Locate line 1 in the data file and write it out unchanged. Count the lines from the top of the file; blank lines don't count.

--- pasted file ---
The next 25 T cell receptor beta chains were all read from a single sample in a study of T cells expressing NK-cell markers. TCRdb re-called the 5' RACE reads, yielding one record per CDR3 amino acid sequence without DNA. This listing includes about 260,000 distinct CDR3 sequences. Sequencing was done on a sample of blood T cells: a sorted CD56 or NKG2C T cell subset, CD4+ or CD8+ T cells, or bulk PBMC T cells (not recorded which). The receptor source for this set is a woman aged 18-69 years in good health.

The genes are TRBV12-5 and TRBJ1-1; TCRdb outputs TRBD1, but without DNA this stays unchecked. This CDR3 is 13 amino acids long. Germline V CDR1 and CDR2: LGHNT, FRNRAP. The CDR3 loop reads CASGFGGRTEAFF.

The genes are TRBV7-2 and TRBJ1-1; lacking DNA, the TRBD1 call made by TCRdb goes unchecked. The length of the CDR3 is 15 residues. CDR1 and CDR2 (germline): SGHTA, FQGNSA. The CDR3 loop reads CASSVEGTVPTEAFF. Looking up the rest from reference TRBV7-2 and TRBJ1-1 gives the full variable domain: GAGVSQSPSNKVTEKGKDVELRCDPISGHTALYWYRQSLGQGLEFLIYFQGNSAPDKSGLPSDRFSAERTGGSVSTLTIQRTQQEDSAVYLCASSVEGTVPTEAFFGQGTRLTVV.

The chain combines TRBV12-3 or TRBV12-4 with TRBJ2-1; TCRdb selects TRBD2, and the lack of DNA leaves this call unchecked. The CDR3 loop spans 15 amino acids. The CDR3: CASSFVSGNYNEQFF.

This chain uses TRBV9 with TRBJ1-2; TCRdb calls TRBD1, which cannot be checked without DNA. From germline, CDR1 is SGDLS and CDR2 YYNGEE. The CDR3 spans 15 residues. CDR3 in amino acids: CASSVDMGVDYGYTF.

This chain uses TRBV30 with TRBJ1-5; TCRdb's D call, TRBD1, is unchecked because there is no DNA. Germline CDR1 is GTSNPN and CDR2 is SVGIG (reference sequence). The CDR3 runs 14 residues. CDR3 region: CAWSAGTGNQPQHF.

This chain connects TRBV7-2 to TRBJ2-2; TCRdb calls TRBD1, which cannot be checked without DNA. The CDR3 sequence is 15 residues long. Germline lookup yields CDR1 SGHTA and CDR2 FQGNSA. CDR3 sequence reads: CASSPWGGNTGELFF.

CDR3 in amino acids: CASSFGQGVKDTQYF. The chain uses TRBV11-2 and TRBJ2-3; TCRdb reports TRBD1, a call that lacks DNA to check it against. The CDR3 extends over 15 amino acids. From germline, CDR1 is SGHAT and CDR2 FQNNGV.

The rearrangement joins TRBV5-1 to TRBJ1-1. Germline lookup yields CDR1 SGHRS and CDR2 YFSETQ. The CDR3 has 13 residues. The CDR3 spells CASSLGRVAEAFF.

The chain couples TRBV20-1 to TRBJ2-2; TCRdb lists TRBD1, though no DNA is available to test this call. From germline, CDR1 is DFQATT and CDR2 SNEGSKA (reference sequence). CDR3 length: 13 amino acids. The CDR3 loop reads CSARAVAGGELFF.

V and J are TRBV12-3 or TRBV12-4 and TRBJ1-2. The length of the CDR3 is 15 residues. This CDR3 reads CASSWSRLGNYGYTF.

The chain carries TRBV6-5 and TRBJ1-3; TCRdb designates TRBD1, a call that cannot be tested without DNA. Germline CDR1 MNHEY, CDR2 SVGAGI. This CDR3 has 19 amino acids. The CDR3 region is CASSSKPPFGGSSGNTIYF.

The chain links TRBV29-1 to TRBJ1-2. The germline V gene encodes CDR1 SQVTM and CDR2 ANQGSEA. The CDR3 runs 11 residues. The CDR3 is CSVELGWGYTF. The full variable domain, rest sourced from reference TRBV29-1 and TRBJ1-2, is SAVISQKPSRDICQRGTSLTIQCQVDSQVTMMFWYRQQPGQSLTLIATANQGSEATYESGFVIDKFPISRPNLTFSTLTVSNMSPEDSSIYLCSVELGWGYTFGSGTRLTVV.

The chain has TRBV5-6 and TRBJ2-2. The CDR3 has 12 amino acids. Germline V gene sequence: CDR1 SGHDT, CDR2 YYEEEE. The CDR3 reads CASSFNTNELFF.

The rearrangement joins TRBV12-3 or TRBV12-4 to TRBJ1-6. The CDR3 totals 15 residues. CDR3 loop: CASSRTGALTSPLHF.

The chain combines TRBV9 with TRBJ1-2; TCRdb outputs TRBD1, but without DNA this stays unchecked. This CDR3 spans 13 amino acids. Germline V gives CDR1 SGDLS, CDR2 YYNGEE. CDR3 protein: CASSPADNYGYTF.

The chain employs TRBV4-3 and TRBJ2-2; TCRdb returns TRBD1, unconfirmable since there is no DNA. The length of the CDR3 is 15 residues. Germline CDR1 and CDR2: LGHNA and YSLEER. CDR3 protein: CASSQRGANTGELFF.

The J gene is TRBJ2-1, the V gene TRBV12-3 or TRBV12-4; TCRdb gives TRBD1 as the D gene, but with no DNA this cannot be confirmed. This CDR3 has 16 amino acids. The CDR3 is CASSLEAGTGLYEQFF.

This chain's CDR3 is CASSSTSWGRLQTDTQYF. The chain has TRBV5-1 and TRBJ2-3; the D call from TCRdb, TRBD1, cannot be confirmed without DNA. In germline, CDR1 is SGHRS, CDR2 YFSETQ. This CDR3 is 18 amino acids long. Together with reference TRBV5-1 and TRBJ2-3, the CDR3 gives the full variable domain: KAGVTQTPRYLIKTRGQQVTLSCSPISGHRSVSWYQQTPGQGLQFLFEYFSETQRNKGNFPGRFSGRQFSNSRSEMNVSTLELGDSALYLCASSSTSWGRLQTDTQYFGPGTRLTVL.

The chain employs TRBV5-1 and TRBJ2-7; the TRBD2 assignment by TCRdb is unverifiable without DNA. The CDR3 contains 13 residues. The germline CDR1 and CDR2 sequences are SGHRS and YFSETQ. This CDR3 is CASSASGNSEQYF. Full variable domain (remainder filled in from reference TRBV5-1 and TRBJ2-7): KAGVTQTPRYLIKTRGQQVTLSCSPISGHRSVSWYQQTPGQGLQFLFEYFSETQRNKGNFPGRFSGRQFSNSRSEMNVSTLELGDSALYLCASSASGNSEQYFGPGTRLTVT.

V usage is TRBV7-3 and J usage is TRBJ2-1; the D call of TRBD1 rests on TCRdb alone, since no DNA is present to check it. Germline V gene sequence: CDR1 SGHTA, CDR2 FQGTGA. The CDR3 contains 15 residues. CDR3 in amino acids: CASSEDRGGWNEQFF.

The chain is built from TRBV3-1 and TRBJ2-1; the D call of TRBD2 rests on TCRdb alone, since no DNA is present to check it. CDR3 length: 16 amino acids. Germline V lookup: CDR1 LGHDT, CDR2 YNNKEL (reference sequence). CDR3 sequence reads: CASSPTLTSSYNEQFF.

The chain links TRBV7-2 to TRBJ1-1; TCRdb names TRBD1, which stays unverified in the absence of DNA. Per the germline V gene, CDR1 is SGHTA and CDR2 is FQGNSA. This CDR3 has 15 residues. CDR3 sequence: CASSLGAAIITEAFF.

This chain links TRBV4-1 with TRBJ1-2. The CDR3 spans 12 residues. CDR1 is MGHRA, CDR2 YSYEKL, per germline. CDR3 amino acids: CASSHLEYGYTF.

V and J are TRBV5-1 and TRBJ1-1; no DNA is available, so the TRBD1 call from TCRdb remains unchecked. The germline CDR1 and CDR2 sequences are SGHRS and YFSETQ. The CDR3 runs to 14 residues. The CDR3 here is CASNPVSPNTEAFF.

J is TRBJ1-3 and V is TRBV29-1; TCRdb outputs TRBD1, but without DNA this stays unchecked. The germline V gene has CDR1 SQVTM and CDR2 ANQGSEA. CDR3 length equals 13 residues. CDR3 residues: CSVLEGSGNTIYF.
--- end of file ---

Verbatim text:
The next 25 T cell receptor beta chains were all read from a single sample in a study of T cells expressing NK-cell markers. TCRdb re-called the 5' RACE reads, yielding one record per CDR3 amino acid sequence without DNA. This listing includes about 260,000 distinct CDR3 sequences. Sequencing was done on a sample of blood T cells: a sorted CD56 or NKG2C T cell subset, CD4+ or CD8+ T cells, or bulk PBMC T cells (not recorded which). The receptor source for this set is a woman aged 18-69 years in good health.